I am not certain what it is in our societal make up that tends to point us in the direction of the latest and greatest technology, but there does seem to be an element of “consumerism” even in well intended efforts to move toward sustainability. Maybe it is an element of keeping up with the “Jones’ of sustainability” or maybe it is an effect of successful marketing by the renewable energy sector, I am not sure. Whatever it is, it seems that the same phenomenon is true at the corporate level as well.
A recent story in the Economist suggests that,

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The “Fossilization” of Exxon-Mobil

| Saturday June 2nd, 2007 | 3 Comments

Exxon%20Dinosaur.jpgIn the great scheme of things, the dinosaurs did not fair so well in the end. By most accounts, it was their inability to adapt to a rapid change in the earth’s climate. Looking out at the road ahead, it seems that there is a possibility that Homo-sapiens may share a similar demise (along with a great deal of other species). Unlike the dinosaurs, however, we sapiens will be in the particularly peculiar position of understanding that climate change is happening and that it is detrimental to life, comprehending that our actions are the cause and making a conscious choice not to change.
Now…Take a breath, engage that “advanced brain” that we uber-primates all share and think about that for a moment. It is not an easy thing to grasp….even for a species endowed with so much gray matter.
Now consider the outcome of the Exxon-Mobil annual shareholders meeting in Dallas. Defying fierce opposition amongst the ranks of its shareholders to take action on climate change, the company decided to stay the course, saying that action was “important but premature”.
Ironically, in reading the AP article, I actually took comfort in one particular phrase:
“Exxon Mobil is a petroleum and petrochemical company”
While other giants like BP and Shell see themselves as energy companies, Exxon-Mobil sees itself as a petrochemical company. The world demands energy, not petrochemicals.

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Design: Rethinking our Needs

| Thursday May 31st, 2007 | 3 Comments

design%20image.jpgI should take time out to sit down and think more often. It is almost inevitable that when I do so, the clutter in my mind disappears and I get a better sense of what I need as opposed to what I think I need while I am caught in the hyper-pace of what has become my day to day.

Yesterday, my day turned out to be another hectic scramble to meet the immediate needs of tasks that tend to arise faster than I can address them. Somewhere in the midst of the afternoon, I found myself in need of a quick fix meal and ran off to grab a Clif Bar. I inhaled the Clif Bar (along with a cup of coffee) and continued my foray into an ever escalating state of madness. Similar situations arise throughout the day and I often spend time and energy trying to quell one need after another. As I write, it is apparent that I did not need a Clif Bar (or the coffee) or any of the myriad quick fix solutions I pursue. What I really need is a better approach/system that will allow me the wherewithal to be proactive rather than reactive in my daily activities. However, I devote relatively little time and/or energy to satisfying my true need in this regard. Thus, it is important to note that needs which are derived from actions/situations/endeavors that are unnecessary in the first place are not needs. Rather, I would be best served by assessing the true nature of the desired outcome for any endeavor (large or small) prior to undertaking action. Doing so would not only eliminate unnecessary actions, it would likely decrease overall activity and reduce consumption of energy and goods.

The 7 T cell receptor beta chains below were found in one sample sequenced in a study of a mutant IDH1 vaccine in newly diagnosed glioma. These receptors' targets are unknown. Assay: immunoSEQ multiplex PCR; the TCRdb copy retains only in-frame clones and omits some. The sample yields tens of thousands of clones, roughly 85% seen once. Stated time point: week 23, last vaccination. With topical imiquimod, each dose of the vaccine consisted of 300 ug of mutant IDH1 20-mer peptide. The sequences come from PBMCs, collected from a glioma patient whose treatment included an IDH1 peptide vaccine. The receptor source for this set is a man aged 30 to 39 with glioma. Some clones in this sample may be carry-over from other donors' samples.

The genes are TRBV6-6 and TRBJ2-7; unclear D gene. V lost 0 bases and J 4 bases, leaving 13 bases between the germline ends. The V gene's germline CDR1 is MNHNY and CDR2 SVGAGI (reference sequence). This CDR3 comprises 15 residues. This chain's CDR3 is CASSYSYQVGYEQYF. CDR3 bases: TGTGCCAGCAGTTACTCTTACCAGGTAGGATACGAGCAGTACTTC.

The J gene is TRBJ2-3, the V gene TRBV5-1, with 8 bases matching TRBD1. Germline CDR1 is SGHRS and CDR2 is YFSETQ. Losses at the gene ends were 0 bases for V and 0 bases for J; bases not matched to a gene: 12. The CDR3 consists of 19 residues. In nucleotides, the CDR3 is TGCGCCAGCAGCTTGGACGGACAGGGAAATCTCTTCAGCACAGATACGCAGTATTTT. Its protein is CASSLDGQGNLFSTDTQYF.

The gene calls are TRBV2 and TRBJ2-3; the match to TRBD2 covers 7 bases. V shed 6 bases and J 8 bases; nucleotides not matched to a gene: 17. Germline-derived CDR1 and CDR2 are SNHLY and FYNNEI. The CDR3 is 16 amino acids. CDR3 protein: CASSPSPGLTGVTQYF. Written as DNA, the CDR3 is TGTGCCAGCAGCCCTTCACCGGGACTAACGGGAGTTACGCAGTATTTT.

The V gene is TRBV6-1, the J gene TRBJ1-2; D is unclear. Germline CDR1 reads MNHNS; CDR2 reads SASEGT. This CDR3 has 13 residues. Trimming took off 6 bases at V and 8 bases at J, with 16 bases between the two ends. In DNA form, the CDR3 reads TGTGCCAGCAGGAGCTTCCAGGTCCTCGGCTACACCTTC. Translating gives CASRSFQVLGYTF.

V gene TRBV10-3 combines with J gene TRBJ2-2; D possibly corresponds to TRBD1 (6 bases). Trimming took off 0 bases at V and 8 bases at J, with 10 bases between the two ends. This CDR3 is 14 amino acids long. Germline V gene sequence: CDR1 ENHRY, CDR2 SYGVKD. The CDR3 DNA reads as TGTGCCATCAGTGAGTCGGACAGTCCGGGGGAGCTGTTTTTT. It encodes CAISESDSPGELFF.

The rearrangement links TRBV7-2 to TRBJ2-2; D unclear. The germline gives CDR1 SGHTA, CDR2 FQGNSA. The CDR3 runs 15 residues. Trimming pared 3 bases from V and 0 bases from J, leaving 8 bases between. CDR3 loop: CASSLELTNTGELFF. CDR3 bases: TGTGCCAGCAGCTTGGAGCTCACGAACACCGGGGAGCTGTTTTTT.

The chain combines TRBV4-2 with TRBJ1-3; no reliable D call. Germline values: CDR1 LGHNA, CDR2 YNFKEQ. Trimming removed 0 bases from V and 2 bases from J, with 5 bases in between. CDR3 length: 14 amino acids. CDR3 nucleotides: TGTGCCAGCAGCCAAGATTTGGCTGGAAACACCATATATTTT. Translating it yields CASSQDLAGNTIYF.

If I look beyond the mundane needs of my everyday, this can be applied on an aggregate scale. A recent article in the NY Times suggests that the great majority of the world’s “design capital” is focused on developing the latest and greatest widget, widget label or widget promotion for sale in developed economies.

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Amory Lovins Has a New Blog on Yahoo! Green

Steve Puma | Thursday May 31st, 2007 | 3 Comments

amory_lovins.jpg “Enough about the climate problem. Let’s talk climate solutions.” Thus begins the new blog by Amory Lovins on Yahoo! Green. Prepare to have your assumptions turned on their heads as the co-author of Natural Capitalism and founder of the Rocky Mountain Institute shows us how “protecting the climate is not costly but profitable.”
Mr. Lovins has done pioneering work in the field of radical resource efficiency, which he sees as the first step towards a sustainable world. This YouTube video gives a great overview of the man and his work.
I think we are going to see some very insightful and optimistic writing here, and I’m very interested to see if he mentions any upcoming plans for his ultra-efficient Hypercar becoming a reality.
Steve Puma is currently pursuing an MBA in Sustainable Management from Presidio School of Management while also working as an IT consultant in San Francisco. Steve’s interests include green building, New Urbanism, renewable energy and thinking about the big picture.